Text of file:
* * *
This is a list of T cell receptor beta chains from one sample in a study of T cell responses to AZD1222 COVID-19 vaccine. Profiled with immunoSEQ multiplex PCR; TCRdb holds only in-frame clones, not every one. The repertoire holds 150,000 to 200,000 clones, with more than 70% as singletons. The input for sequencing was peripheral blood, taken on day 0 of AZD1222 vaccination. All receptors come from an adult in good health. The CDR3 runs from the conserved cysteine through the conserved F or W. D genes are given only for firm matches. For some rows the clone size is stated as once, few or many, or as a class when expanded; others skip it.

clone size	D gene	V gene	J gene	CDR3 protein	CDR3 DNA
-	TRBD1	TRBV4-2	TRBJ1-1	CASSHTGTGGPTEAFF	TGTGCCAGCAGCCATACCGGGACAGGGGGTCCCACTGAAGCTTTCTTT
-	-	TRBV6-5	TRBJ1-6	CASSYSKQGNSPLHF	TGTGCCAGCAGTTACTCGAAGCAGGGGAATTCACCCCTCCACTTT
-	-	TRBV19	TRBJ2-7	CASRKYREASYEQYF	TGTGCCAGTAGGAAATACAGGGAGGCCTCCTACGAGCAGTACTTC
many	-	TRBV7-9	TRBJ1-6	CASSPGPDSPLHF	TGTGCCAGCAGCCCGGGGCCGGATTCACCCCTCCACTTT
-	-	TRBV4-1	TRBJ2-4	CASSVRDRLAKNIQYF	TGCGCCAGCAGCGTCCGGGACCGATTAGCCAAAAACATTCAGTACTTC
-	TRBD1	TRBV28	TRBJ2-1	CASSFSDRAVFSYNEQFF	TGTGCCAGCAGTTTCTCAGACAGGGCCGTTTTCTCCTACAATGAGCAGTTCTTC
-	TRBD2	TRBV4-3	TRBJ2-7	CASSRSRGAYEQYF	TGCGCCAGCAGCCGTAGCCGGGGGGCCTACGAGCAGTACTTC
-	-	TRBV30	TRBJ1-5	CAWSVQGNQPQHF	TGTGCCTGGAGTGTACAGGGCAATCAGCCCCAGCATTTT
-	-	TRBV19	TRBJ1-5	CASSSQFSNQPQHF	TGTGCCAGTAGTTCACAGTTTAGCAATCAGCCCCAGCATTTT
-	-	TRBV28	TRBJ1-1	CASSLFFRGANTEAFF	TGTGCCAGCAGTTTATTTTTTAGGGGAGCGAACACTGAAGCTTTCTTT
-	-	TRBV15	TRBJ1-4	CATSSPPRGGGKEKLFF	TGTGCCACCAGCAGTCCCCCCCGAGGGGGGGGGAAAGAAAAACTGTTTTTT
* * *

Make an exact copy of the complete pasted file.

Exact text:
This is a list of T cell receptor beta chains from one sample in a study of T cell responses to AZD1222 COVID-19 vaccine. Profiled with immunoSEQ multiplex PCR; TCRdb holds only in-frame clones, not every one. The repertoire holds 150,000 to 200,000 clones, with more than 70% as singletons. The input for sequencing was peripheral blood, taken on day 0 of AZD1222 vaccination. All receptors come from an adult in good health. The CDR3 runs from the conserved cysteine through the conserved F or W. D genes are given only for firm matches. For some rows the clone size is stated as once, few or many, or as a class when expanded; others skip it.

clone size	D gene	V gene	J gene	CDR3 protein	CDR3 DNA
-	TRBD1	TRBV4-2	TRBJ1-1	CASSHTGTGGPTEAFF	TGTGCCAGCAGCCATACCGGGACAGGGGGTCCCACTGAAGCTTTCTTT
-	-	TRBV6-5	TRBJ1-6	CASSYSKQGNSPLHF	TGTGCCAGCAGTTACTCGAAGCAGGGGAATTCACCCCTCCACTTT
-	-	TRBV19	TRBJ2-7	CASRKYREASYEQYF	TGTGCCAGTAGGAAATACAGGGAGGCCTCCTACGAGCAGTACTTC
many	-	TRBV7-9	TRBJ1-6	CASSPGPDSPLHF	TGTGCCAGCAGCCCGGGGCCGGATTCACCCCTCCACTTT
-	-	TRBV4-1	TRBJ2-4	CASSVRDRLAKNIQYF	TGCGCCAGCAGCGTCCGGGACCGATTAGCCAAAAACATTCAGTACTTC
-	TRBD1	TRBV28	TRBJ2-1	CASSFSDRAVFSYNEQFF	TGTGCCAGCAGTTTCTCAGACAGGGCCGTTTTCTCCTACAATGAGCAGTTCTTC
-	TRBD2	TRBV4-3	TRBJ2-7	CASSRSRGAYEQYF	TGCGCCAGCAGCCGTAGCCGGGGGGCCTACGAGCAGTACTTC
-	-	TRBV30	TRBJ1-5	CAWSVQGNQPQHF	TGTGCCTGGAGTGTACAGGGCAATCAGCCCCAGCATTTT
-	-	TRBV19	TRBJ1-5	CASSSQFSNQPQHF	TGTGCCAGTAGTTCACAGTTTAGCAATCAGCCCCAGCATTTT
-	-	TRBV28	TRBJ1-1	CASSLFFRGANTEAFF	TGTGCCAGCAGTTTATTTTTTAGGGGAGCGAACACTGAAGCTTTCTTT
-	-	TRBV15	TRBJ1-4	CATSSPPRGGGKEKLFF	TGTGCCACCAGCAGTCCCCCCCGAGGGGGGGGGAAAGAAAAACTGTTTTTT